Davis participated in 2019, when her oldest child began kindergarten at Garrison Elementary School in Washington. Just three weeks after school started, parents in the program were able to tackle difficult topics effectively in a multicultural setting. “We can actually have a conversation about what we felt,” Davis said. “I’ve never experienced that in my life.”
As a white woman from New Hampshire, said Alison Ray Cavanagh, “my exposure to different races and ethnicities growing up was very limited, and my family never talked about race.” Then she participated in a Kindred program at E.L. Haynes Public Charter School in Washington. Before, she’d hesitated to approach people of other ethnicities for fear of saying the wrong thing. Now, she said, she had a “tool box” – and determination.
“The more conversations you have, and the more practice you have, as the white person, you get better at leaning into that discomfort and owning it.”
Davis says not all white parents at Garrison were on board, but many of them were, and they acknowledged they didn’t have all the answers. Growing up, she never encountered this type of humility.
As a parent, she was used to white parents being overrepresented in PTA positions. At Garrison, Davis became president of the parent-teacher organization. (She and her family later moved to Brandywine, Maryland.)
Her goal: Re-create Garrison “so that it’s for everyone.”
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Experts’ advice for white parents
Most directives for white parents boil down to an overarching piece of advice: Don’t assume you know what’s going on or what’s best, and don’t impose your own values and norms onto other people. And don’t forget, no one is perfect.
Feliciana routinely reminds others to use inclusive language like “your grownup” or “your caregiver,” because not all kids live with a parent. And yet one day at a park, she observed a young girl being bullied and beginning to cry. Feliciana asked her where her mom was, and the tears redoubled as the child said, “I don’t have a mom.”
“We all make mistakes, no matter what our training is,” Feliciana said in her 2020 video.
This type of explicit permission to be imperfect can partially allay the anxiety white parents feel around issues of race, said Macheo Payne, a social work professor at California State University, East Bay.
Without such coaching, attempts at anti-racism can go off the rails.
Anna Lodder, who is white, got involved with an organization called Integrated Schools and decided to enroll her child at a Los Angeles school, where approximately 75% of students were Latino and 86% received free or reduced-price meals.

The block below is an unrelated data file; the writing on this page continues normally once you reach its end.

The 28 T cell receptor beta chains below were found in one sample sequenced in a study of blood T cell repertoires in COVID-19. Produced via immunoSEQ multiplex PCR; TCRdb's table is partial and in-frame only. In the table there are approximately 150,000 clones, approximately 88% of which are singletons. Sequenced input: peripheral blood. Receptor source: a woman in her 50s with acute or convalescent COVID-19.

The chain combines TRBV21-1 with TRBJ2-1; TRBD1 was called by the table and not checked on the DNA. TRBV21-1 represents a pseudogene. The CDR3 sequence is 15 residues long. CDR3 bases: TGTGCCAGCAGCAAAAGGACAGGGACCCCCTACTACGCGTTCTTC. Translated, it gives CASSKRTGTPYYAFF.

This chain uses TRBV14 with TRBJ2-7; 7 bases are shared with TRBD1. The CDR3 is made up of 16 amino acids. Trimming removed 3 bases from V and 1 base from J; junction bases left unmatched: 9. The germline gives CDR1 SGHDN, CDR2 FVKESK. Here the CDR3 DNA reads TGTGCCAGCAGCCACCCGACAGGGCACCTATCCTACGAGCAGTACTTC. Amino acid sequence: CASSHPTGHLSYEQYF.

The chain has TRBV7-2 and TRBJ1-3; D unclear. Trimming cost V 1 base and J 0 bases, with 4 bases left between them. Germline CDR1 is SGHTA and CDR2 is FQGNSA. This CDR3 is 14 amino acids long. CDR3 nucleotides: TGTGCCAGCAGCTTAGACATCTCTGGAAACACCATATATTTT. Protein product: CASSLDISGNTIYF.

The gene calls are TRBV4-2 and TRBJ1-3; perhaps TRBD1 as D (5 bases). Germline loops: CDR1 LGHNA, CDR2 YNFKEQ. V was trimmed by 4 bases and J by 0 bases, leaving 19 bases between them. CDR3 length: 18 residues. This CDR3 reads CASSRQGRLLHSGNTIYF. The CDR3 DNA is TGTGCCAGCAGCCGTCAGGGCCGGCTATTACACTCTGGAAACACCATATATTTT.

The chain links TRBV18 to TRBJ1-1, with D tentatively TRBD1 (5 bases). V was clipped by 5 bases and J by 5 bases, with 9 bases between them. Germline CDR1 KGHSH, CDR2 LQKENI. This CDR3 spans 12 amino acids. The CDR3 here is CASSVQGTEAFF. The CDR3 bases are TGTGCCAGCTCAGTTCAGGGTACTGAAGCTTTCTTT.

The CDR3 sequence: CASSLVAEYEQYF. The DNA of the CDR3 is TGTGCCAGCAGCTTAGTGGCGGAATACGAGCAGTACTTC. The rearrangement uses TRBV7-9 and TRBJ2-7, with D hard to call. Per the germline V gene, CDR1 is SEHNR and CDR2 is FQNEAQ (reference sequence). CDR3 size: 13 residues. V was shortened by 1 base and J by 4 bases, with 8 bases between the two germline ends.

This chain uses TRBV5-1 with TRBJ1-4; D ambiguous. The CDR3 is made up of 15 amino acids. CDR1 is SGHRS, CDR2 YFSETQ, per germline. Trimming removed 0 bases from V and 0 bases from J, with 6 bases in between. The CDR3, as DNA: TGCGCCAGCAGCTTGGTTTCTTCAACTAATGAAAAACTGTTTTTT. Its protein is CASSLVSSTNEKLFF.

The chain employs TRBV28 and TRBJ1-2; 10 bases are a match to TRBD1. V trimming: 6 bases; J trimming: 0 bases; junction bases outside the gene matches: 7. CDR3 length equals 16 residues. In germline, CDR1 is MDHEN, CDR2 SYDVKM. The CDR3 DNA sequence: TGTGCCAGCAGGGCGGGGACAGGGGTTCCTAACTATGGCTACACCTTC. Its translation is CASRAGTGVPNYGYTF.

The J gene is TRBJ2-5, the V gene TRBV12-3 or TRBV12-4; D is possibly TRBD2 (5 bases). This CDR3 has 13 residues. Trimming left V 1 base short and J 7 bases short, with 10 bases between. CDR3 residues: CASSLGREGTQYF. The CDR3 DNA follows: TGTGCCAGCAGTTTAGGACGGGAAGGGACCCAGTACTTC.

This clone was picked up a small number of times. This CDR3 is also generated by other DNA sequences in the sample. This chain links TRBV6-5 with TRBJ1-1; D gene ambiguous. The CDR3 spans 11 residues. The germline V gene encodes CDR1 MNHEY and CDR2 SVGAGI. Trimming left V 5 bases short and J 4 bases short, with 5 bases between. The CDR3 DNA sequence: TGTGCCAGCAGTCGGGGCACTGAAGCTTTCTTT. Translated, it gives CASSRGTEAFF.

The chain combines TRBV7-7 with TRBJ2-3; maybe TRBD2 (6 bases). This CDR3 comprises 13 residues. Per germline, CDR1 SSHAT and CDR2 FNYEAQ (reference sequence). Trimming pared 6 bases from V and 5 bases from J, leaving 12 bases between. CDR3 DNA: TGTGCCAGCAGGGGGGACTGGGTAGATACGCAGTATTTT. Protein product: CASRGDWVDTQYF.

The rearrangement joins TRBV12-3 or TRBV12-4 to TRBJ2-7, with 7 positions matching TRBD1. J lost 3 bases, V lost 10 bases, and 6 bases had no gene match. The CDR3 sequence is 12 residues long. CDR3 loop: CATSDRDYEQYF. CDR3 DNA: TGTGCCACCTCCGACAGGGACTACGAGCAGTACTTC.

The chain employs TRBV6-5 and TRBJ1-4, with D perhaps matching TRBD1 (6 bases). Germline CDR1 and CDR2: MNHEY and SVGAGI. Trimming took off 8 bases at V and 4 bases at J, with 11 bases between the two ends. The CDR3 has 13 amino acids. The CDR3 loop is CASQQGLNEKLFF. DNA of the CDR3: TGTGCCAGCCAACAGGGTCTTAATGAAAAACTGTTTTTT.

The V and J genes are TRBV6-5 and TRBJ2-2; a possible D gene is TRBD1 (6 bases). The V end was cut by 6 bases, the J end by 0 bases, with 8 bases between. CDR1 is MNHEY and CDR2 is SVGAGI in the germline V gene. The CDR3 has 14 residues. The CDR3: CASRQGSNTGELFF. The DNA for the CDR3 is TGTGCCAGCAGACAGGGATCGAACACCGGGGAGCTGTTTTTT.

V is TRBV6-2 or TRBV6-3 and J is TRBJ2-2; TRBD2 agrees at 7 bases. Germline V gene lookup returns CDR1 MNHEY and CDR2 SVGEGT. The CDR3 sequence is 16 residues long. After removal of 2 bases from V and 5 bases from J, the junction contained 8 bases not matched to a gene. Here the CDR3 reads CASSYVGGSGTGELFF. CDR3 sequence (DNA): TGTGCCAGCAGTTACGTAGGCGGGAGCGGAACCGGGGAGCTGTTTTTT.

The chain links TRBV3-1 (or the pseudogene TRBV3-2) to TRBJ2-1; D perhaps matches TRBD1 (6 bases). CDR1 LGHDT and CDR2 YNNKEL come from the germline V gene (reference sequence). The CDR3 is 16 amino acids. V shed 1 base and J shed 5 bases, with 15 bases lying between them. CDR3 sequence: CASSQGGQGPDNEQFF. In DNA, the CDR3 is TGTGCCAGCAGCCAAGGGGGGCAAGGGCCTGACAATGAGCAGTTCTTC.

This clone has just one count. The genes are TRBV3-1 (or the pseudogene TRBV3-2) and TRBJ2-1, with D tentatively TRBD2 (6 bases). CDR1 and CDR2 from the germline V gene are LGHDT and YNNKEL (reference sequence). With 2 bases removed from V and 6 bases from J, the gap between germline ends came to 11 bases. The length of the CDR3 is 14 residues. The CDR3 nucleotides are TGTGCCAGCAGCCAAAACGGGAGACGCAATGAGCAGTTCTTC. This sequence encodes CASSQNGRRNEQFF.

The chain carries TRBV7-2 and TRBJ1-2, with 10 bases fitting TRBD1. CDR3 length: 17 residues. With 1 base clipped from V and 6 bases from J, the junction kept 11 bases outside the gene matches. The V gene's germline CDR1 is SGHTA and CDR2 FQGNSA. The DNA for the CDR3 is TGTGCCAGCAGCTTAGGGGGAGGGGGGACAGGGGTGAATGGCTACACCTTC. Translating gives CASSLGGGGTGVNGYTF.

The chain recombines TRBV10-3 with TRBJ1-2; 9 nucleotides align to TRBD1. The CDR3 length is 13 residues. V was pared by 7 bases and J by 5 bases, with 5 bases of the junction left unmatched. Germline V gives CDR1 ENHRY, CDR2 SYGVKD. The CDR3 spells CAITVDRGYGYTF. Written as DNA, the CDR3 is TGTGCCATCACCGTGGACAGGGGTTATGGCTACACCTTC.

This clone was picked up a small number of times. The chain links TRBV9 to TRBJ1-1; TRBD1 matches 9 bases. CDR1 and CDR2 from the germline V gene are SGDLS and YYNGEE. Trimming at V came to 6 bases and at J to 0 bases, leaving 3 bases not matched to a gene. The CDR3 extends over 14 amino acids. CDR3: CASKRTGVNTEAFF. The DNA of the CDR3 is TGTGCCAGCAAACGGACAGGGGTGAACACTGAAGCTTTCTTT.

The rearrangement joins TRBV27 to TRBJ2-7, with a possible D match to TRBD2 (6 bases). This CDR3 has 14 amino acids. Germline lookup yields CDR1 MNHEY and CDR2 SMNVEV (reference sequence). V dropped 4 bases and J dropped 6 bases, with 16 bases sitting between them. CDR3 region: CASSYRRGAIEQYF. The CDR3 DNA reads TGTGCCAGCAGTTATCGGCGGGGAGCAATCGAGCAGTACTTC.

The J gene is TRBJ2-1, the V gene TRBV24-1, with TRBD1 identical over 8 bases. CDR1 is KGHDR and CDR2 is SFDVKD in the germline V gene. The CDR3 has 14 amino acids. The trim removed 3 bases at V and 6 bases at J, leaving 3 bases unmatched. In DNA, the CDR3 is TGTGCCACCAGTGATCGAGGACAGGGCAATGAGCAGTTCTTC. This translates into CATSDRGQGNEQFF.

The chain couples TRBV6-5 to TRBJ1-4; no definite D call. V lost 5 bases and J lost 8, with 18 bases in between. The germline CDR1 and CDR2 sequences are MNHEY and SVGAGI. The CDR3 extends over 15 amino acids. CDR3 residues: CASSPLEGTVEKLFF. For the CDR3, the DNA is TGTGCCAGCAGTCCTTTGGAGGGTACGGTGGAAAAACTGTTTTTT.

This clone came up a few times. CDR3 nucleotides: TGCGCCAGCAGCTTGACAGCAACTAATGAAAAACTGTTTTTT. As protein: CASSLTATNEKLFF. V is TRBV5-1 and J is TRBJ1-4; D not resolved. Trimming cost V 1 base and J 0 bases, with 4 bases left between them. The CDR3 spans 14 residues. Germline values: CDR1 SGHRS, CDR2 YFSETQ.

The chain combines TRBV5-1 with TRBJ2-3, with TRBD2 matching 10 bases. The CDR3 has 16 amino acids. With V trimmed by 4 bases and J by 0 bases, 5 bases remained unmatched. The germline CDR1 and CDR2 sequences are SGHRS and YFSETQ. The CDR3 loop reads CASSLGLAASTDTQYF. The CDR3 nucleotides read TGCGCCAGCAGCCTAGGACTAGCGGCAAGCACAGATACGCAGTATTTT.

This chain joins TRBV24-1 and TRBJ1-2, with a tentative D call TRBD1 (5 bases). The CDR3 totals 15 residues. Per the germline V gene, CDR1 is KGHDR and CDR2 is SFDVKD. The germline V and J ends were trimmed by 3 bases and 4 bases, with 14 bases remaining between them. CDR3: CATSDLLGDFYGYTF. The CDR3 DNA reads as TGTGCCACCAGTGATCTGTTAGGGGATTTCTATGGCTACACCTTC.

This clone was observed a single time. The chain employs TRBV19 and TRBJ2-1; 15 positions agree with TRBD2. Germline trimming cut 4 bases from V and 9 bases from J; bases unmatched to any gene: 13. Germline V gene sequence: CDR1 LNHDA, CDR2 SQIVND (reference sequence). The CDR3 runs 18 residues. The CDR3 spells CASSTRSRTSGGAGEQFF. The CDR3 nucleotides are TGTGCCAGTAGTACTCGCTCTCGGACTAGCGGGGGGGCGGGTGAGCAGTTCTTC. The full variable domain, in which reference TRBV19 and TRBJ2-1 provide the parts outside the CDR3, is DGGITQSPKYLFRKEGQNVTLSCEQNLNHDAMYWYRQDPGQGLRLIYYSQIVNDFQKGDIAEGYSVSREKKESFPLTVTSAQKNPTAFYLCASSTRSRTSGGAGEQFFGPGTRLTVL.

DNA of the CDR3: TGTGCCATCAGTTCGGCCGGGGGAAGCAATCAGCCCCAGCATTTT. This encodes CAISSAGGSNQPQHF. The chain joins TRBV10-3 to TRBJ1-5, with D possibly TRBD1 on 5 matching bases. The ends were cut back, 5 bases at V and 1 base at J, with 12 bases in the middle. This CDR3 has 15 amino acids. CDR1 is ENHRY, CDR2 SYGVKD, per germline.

Lodder described other white parents advocating for a theater program, a garden and a PTA. She too had shown up ready to invest and make improvements.
“I found out the school didn’t need me to save it,” she said. “I saw how alienating it was that we had all these ideas and that we weren’t listening and following the lead of the parents already in the community.”
What to do when a whiter, richer group moves in?
When cities experience an influx of higher-income residents, changes to a neighborhood include displacement of preexisting community members. A big surge in that phenomenon dates to the early 2000s, which saw more white college graduates interested in raising children in an urban setting, said Maia Cucchiara, a professor at Temple University’s College of Education and Human Development.
But different people talk about the phenomenon differently, Cucchiara said. Some look at white parents investing in public schools in places like San Francisco and Washington, D.C., and say: “This is so awesome. Thank God these people have come along.” The other common take, she said, is: “Look at these super obnoxious white parents.” Integration generally benefits all kids, she said, but both narratives are problematic.
Training along the lines of “how to be a white parent in an integrated school without being a total jerk” can provide a nice middle ground, she said. But for all families to feel comfortable at school, it’s not enough to make parents nicer.
US history is complex. Scholars say this is the right way to teach about slavery, racism.
Instead, school leaders should ask, “How can I help advocate that (disadvantaged) families be actively included and their voices heard in broader, schoolwide conversations?” said Alexandra Freidus, a parent of school-age children and an educational leadership professor at the University of Connecticut.